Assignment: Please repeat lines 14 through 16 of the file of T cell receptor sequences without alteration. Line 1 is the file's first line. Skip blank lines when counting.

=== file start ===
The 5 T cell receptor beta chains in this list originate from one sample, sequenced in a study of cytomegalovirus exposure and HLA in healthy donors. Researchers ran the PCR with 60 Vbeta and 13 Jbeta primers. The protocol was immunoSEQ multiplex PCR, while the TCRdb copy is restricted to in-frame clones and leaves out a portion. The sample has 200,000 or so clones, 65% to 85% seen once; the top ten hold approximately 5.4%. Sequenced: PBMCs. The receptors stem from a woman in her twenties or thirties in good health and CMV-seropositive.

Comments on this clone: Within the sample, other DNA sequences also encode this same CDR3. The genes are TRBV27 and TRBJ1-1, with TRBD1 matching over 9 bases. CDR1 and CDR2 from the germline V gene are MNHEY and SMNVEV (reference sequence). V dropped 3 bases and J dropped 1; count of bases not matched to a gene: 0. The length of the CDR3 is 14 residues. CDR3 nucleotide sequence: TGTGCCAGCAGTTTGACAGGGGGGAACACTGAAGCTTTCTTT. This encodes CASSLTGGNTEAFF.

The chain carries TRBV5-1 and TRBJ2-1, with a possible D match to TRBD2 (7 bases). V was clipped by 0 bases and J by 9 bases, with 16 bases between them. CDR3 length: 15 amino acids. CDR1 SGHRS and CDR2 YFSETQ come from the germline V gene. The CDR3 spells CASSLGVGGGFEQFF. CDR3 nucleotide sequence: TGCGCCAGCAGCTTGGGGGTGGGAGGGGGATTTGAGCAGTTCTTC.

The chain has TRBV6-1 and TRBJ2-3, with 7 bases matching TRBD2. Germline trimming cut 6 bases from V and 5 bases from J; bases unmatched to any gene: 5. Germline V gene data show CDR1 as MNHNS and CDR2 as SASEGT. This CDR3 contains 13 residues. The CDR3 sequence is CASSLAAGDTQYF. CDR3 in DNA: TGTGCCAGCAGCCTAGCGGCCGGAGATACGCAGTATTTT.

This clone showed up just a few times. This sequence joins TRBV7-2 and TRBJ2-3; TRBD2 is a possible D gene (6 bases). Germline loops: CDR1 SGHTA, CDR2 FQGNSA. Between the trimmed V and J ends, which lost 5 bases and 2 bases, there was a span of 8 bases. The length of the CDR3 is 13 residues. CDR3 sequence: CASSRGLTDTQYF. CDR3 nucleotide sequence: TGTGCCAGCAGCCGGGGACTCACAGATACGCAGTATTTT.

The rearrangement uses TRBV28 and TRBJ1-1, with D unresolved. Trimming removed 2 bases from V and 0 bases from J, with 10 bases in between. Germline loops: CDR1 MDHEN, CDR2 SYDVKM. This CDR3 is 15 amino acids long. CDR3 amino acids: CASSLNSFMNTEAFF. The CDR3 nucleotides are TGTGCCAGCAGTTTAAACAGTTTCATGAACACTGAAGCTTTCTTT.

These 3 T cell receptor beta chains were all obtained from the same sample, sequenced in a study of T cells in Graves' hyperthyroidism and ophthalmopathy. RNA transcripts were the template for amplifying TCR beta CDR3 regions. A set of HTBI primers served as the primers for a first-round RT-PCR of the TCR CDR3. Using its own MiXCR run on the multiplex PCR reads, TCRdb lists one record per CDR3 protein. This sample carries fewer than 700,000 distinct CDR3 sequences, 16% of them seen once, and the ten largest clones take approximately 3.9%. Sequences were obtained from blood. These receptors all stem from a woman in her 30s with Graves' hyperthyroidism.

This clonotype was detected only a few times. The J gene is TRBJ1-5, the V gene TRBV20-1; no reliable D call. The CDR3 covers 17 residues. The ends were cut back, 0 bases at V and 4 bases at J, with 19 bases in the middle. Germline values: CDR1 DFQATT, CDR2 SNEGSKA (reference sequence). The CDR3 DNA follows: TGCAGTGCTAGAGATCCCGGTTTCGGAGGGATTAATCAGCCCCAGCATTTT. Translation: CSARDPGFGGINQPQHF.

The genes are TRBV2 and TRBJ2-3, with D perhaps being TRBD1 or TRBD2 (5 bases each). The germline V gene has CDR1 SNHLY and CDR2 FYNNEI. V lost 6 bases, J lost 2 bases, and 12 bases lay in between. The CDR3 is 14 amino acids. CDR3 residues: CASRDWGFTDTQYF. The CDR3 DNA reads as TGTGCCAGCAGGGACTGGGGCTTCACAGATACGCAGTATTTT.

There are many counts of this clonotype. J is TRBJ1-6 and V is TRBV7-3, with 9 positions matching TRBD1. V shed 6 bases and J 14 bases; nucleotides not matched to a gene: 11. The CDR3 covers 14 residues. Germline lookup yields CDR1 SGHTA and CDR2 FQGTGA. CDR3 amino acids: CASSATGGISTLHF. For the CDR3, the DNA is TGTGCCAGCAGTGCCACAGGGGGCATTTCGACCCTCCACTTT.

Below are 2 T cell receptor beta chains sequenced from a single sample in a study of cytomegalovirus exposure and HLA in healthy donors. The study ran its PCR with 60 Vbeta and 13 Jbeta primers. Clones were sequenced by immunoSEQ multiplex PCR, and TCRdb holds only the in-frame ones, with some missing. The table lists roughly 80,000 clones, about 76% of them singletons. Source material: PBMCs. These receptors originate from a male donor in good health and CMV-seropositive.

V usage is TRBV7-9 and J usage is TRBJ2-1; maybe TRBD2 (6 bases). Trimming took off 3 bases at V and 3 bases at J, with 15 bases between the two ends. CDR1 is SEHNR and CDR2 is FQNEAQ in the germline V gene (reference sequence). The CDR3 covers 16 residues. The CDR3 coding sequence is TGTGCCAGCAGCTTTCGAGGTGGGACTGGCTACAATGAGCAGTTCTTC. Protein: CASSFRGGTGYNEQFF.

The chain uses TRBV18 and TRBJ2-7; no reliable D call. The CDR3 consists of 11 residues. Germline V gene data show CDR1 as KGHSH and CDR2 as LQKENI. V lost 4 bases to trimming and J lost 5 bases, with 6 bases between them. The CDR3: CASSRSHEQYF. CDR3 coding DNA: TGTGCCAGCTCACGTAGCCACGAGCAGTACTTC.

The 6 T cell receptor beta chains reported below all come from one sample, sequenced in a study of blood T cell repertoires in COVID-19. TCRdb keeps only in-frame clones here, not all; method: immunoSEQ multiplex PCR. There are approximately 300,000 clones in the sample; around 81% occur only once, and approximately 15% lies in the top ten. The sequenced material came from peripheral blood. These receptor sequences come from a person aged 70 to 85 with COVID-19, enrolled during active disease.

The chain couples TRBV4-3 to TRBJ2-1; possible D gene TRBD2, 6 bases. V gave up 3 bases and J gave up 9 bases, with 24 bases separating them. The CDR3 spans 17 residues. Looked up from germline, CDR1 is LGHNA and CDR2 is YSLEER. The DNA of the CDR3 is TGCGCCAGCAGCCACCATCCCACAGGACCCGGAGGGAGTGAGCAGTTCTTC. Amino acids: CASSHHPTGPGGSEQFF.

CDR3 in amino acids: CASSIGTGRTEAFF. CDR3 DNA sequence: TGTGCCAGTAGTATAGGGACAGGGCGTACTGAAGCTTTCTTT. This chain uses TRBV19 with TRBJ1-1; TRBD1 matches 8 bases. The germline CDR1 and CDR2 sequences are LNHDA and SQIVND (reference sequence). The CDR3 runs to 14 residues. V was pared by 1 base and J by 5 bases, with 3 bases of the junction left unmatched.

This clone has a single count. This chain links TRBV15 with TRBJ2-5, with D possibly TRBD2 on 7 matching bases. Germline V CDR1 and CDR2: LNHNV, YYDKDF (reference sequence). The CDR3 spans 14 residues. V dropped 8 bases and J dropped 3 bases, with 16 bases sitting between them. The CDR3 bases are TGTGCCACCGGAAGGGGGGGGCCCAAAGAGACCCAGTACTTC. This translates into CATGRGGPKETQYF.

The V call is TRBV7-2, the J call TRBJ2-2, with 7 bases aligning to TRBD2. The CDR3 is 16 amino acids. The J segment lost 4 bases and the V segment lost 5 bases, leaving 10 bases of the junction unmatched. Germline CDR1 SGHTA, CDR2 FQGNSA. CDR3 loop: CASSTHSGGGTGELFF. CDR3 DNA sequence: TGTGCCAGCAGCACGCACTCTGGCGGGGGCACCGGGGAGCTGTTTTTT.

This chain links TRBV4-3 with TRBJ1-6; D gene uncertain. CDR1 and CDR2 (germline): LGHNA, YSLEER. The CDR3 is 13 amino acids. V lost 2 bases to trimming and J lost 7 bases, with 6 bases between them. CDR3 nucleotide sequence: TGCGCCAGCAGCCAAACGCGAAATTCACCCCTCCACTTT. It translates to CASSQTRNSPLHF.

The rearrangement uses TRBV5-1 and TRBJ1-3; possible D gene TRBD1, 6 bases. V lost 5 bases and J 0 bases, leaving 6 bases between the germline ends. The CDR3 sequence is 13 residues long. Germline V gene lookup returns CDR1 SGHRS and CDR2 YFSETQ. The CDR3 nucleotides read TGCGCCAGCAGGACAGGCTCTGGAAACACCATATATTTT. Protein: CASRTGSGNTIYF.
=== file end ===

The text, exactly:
The 6 T cell receptor beta chains reported below all come from one sample, sequenced in a study of blood T cell repertoires in COVID-19. TCRdb keeps only in-frame clones here, not all; method: immunoSEQ multiplex PCR. There are approximately 300,000 clones in the sample; around 81% occur only once, and approximately 15% lies in the top ten. The sequenced material came from peripheral blood. These receptor sequences come from a person aged 70 to 85 with COVID-19, enrolled during active disease.

The chain couples TRBV4-3 to TRBJ2-1; possible D gene TRBD2, 6 bases. V gave up 3 bases and J gave up 9 bases, with 24 bases separating them. The CDR3 spans 17 residues. Looked up from germline, CDR1 is LGHNA and CDR2 is YSLEER. The DNA of the CDR3 is TGCGCCAGCAGCCACCATCCCACAGGACCCGGAGGGAGTGAGCAGTTCTTC. Amino acids: CASSHHPTGPGGSEQFF.

CDR3 in amino acids: CASSIGTGRTEAFF. CDR3 DNA sequence: TGTGCCAGTAGTATAGGGACAGGGCGTACTGAAGCTTTCTTT. This chain uses TRBV19 with TRBJ1-1; TRBD1 matches 8 bases. The germline CDR1 and CDR2 sequences are LNHDA and SQIVND (reference sequence). The CDR3 runs to 14 residues. V was pared by 1 base and J by 5 bases, with 3 bases of the junction left unmatched.